1

I have an application that makes tens of thousands of calls per day to a stored procedure. Normally this executes in about 50 ms. However, periodically, it takes 2-3 seconds to execute. I have an application log file that shows what time and how long each call to the stored procedure took. I'm wondering...how can I track down this exact transaction within Oracle Enterprise Manager and display the associated wait events so that I can understand why this specific call is taking so long to execute.

1 Answer 1

1

The ASH report shows top wait events, top SQL and top sessions. Using Enterprise Manager, you can generate the ASH report by navigating to the performance page and then clicking 'Run ASH Report'. On thhe performance page, you can also click the 'Top Activity' link. On the Top Activity page, you can then choose a time interval by dragging the shaded area(may have different drag controller version to version and browser to browser), and then click Run ASH Report.

For details:
Identifying High-Load SQL Statements

3
  • The problem is that ASH only generates aggregate information. This would only be helpful if the statement in question always had a performance problem. However, it only had a performance problem the one time it was executed. Top Activity only shows the top consuming processes/connections. This statement was not likely one, it just performed poorly.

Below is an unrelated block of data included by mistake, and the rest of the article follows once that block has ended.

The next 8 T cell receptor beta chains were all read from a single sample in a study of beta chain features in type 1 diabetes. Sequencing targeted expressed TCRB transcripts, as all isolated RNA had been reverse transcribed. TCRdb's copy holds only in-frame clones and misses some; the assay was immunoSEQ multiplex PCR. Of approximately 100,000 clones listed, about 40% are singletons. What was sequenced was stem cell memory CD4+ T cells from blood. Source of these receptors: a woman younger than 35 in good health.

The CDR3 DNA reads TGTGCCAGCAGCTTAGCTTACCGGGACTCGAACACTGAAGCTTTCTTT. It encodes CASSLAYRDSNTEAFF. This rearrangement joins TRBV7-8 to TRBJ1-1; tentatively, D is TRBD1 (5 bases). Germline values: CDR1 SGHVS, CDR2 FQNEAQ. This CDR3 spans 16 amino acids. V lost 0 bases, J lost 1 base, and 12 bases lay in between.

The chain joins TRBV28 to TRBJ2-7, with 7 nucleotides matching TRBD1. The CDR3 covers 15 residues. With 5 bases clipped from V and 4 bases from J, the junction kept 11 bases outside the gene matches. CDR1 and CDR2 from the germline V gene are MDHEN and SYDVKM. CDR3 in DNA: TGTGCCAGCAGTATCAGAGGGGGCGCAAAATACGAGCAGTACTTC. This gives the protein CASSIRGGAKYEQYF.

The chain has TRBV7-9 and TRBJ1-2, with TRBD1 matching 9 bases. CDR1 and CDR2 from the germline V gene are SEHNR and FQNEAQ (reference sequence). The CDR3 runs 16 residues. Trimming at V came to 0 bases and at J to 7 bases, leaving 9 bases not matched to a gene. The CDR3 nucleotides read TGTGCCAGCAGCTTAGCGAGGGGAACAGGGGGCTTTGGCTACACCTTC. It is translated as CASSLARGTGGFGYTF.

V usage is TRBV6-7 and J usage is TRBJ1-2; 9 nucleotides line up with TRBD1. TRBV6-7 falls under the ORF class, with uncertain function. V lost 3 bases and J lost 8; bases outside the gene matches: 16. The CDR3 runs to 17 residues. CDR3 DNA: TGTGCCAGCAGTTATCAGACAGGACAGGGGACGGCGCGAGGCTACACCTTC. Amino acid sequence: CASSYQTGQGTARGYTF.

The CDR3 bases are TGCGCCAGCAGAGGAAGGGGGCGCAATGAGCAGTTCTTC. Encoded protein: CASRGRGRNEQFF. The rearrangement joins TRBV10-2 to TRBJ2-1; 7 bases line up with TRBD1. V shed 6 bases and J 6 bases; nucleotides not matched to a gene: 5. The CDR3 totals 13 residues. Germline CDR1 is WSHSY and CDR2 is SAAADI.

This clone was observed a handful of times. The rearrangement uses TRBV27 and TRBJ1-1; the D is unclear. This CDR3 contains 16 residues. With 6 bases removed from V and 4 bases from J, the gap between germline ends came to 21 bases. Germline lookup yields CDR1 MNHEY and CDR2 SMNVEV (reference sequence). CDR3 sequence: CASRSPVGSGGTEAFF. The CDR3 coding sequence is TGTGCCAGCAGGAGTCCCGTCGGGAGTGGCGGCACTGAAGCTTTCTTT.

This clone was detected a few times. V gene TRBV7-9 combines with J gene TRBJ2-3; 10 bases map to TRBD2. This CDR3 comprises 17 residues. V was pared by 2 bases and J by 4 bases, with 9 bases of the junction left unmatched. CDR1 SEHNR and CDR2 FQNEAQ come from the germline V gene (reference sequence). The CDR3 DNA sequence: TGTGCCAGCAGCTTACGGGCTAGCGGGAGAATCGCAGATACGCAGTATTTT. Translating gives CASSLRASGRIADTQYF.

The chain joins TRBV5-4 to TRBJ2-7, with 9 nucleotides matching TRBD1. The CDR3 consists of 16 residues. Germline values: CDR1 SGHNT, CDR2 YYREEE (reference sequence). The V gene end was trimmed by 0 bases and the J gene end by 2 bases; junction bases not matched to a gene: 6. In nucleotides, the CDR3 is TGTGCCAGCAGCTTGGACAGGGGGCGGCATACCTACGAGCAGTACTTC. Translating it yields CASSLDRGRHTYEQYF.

– GregH
    Feb 18, 2016 at 17:29
  • You may not be able to get this level of detail out of Enterprise Manager. In this case, it may be better to query v$active_session_history directly, specifying a SAMPLE_TIME when the procedure was running slowly. Check the waits and see if the plan hash is different when it runs slow.
    – andba77
    Feb 18, 2016 at 19:41
  • @GregH if so if you must use Enterprise Manager then generate ADDM or AWR reports and analyze it. Or you can trace that SQL using 'SQL Tracing'.
    – atokpas
    Feb 18, 2016 at 22:03

Your Answer

By clicking “Post Your Answer”, you agree to our terms of service and acknowledge you have read our privacy policy.

Not the answer you're looking for? Browse other questions tagged or ask your own question.